What I’ve Learned About the LIS Field: A Career Counselor’s Perspective

Author photo by Jill Klees

 When I expressed an interest in supporting the SLIS program on the San Jose State University campus with career development resources, I was quite naïve in what it meant to get an MLIS. I thought, like some of you just entering an MLIS program may be thinking, that one gains a Masters in Library and Information Science degree to work in a traditional library setting like the public or academic libraries I remember from my childhood. I wondered how many of these positions actually existed for graduates and how much support I could provide for them if there was only one career path? Let me just say: “I was wrong about the LIS field.” From a Career Counselor’s perspective, I have learned that there is much more to this degree than I first thought, and many career paths to choose from.

While many students do choose to work in a traditional library setting, their job is so much greater than just organizing books on shelves, checking out books to patrons, and researching where to find information. These current day librarians are tech-savvy information specialists who can find just about any piece of information a person is looking for. They are not only highly skilled in customer service but many of them are expected to speak another language in order to communicate with the diverse population of clientele our multi-cultural libraries cater to.

On the SJSU campus, I also provide career counseling to our students in the College of Engineering and the Department of Computer Science. I, of course, expected these students to be technologically adept and I clearly see how marketable their skills are to employers, particularly as the job market turns around, our economy improves, and more employers are hiring.

What I didn’t expect to learn was how many MLIS grads become experts in internet research and information retrieval and are knowledgeable about topics and areas that were quite foreign to me when I started, such as databases like LexisNexis, metadata, and different cataloging standards and systems. I didn’t know that they created wikis and lib guides, or that some are super tech savvy and understand programming languages like HTML, XML, XSL, and CSS file, or that some know how to embed web pages using PHP files or embed applications using JavaScript. I didn’t know that MLIS grads can create and maintain websites and blogs and that if you graduate from the SJSU SLIS program you are already skilled in online communication and collaborating in virtual environments. Many organizations are global or going global and the ability to work effectively with people at a distance sets SJSU SLIS students apart.

What I have written about so far just scratches the surface of what students in an MLIS program learn. I now understand the real value of this degree and the demand for this diverse skill set in the work place. More and more organizations outside the traditional library setting are seeing the value of this degree too.  I see jobs titles like Information Resources Specialist, Technical Information Specialist, Director of Emerging Technologies, Digital Services Manager, Information Management Officer, Web Analytics Manager, Documentation Specialist, Intelligence Analyst, Acquisitions Team Lead, and Business Information Specialist showing up on job boards and search agents and the list of related job titles literally goes on and on. Notice that the word ‘librarian’ is not even mentioned in any of these titles.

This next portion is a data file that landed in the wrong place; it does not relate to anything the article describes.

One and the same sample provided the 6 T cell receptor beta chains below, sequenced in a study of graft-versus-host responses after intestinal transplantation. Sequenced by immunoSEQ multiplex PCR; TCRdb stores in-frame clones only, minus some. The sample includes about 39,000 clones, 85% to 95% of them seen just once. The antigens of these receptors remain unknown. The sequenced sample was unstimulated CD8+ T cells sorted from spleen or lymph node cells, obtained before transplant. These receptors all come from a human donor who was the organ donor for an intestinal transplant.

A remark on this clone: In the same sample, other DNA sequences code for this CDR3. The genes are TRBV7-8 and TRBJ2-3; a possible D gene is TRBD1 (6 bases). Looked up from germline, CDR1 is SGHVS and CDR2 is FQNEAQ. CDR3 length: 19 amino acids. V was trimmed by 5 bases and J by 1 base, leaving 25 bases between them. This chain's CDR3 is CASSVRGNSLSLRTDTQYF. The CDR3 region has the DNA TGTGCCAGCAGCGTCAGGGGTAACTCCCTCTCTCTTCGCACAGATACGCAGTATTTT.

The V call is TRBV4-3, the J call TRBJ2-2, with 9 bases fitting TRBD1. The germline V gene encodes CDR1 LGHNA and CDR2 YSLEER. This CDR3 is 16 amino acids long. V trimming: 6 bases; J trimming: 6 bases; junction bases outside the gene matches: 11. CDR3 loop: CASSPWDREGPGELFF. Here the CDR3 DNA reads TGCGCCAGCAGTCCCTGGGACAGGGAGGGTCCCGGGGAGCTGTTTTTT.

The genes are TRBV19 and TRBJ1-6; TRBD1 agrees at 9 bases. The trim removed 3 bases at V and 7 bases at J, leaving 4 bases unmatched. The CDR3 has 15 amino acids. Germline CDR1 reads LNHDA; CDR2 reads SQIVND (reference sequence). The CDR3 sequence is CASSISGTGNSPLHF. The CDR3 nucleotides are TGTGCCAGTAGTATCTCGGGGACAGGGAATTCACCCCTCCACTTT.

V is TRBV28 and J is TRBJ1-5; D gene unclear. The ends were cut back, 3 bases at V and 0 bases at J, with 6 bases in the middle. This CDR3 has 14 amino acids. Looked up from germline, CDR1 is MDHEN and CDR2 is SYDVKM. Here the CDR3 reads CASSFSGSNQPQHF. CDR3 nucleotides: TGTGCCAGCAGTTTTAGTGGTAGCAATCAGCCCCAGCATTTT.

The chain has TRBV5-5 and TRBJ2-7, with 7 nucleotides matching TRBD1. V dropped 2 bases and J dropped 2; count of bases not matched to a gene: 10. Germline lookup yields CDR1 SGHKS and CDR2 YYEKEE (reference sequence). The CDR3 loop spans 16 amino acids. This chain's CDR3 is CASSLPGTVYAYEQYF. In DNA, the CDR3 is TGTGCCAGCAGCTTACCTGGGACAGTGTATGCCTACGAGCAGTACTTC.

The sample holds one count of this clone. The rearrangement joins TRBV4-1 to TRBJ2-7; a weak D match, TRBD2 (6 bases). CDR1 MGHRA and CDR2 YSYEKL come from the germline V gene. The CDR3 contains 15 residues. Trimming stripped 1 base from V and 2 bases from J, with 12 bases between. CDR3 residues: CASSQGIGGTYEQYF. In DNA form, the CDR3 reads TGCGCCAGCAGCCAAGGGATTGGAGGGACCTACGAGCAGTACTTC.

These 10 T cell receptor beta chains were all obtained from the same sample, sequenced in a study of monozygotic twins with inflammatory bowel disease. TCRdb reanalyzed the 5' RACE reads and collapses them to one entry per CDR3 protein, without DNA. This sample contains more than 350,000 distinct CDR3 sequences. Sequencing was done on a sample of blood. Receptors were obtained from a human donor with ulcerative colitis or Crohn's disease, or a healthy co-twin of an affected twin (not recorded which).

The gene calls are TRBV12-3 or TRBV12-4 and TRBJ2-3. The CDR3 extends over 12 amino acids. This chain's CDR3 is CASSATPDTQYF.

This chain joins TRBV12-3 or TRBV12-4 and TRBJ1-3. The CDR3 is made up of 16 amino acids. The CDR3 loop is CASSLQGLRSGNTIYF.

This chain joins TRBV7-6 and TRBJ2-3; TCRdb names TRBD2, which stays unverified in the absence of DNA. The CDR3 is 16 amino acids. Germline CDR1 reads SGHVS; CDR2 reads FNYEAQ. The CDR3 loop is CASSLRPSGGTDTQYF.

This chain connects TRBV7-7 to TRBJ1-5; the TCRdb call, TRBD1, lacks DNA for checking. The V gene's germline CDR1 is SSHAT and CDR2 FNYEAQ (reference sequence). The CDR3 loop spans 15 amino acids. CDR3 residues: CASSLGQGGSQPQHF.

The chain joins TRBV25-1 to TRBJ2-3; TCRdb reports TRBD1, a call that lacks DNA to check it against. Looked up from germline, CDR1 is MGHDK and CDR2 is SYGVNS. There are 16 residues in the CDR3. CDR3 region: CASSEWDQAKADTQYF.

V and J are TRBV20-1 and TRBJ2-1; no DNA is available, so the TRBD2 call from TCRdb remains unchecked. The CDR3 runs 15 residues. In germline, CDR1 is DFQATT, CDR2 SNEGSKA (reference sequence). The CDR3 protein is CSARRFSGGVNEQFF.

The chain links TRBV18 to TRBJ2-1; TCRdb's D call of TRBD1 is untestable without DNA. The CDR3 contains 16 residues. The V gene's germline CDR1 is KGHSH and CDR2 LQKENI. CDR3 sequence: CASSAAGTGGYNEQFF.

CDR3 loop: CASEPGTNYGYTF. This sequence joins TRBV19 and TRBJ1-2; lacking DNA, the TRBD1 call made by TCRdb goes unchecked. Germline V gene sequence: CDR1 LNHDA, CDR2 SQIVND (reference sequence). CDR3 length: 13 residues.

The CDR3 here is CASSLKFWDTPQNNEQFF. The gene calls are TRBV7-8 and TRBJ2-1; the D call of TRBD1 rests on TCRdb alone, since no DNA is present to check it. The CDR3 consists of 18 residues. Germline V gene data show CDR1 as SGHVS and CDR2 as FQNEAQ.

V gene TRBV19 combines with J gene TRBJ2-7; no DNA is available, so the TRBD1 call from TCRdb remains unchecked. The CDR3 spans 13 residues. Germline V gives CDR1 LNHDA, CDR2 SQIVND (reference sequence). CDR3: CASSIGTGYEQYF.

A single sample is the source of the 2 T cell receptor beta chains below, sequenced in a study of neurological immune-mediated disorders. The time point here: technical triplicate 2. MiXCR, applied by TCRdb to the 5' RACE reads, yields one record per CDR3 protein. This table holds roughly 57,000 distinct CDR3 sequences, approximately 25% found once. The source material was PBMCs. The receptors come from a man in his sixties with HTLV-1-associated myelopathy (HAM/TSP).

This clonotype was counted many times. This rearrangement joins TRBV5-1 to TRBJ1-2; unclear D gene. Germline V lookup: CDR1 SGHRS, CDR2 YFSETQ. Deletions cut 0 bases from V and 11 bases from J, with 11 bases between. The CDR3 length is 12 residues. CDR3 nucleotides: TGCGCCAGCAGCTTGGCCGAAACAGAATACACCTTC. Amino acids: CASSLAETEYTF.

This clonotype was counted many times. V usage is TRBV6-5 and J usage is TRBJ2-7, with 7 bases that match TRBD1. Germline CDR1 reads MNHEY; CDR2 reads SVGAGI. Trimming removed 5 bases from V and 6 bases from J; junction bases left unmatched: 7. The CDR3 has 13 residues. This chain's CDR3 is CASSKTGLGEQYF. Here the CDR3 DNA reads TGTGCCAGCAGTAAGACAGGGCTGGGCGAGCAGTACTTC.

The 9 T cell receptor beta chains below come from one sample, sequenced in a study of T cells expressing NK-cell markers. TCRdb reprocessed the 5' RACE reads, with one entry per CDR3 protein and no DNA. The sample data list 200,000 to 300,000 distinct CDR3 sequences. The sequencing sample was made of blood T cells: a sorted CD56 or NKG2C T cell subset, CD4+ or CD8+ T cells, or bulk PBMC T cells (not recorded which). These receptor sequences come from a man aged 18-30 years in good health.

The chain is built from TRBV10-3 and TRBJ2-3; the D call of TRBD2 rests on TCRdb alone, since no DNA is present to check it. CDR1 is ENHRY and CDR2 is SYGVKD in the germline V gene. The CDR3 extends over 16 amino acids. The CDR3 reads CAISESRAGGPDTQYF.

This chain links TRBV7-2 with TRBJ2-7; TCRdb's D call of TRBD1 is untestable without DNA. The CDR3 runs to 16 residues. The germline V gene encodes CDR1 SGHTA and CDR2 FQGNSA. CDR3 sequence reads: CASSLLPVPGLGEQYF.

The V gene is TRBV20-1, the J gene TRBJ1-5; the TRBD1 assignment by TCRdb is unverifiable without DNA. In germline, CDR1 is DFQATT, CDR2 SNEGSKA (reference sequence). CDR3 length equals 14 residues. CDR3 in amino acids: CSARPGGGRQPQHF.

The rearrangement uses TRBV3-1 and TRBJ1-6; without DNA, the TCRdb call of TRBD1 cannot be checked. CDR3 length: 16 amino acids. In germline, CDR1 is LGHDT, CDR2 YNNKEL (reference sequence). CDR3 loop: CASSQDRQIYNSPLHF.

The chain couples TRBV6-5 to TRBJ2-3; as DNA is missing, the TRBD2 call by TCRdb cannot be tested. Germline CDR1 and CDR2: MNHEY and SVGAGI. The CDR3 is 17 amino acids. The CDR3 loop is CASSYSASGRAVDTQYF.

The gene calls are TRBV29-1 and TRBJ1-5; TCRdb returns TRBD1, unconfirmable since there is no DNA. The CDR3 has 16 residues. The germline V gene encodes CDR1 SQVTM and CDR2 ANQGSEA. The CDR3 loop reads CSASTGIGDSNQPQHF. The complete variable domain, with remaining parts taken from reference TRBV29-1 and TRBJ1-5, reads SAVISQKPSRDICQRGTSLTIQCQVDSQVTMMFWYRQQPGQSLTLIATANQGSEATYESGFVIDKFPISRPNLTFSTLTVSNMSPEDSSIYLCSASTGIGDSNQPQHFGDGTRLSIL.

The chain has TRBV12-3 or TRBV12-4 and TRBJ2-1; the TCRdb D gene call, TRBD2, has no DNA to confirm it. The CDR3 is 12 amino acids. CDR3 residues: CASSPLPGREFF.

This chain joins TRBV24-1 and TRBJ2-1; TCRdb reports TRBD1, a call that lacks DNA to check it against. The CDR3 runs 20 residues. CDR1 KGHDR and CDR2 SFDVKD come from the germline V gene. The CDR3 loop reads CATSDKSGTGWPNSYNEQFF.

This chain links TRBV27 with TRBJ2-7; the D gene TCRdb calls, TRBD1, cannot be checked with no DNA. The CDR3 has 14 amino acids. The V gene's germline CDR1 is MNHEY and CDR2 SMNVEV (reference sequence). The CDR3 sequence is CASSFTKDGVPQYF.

So what I have learned is that the MLIS is an incredibly diverse degree. It can prepare graduates to work in a variety of traditional and non-traditional library settings doing work activities that involve a combination of working with people and with technology in an exciting and rapidly changing forum. From my perspective, this is a highly marketable degree and how you choose to market it depends on the skills you develop and the skills you choose to use in the work place.

And yes, I was wrong about the LIS field. If I were a student in an MLIS program today, I would approach my degree with an open mind. I’d embrace the opportunity to learn new technology and I’d take a variety of classes that matched my interests. I’d get involved in student organizations, professional associations, and challenging projects that stretched me outside of my comfort zone. I’d attend conferences and workshops to network and talk to people so I could learn about the vast LIS opportunities that are available. I’d pay attention to experts in the field to learn how I could best position myself for jobs upon graduation and I’d practice talking about what I’d  learned in my coursework to demonstrate my marketable skills. I’d embrace the fact that I am embarking upon a rapidly changing industry and make the most of every class, every project, and every experience. And that is what I recommend for you too.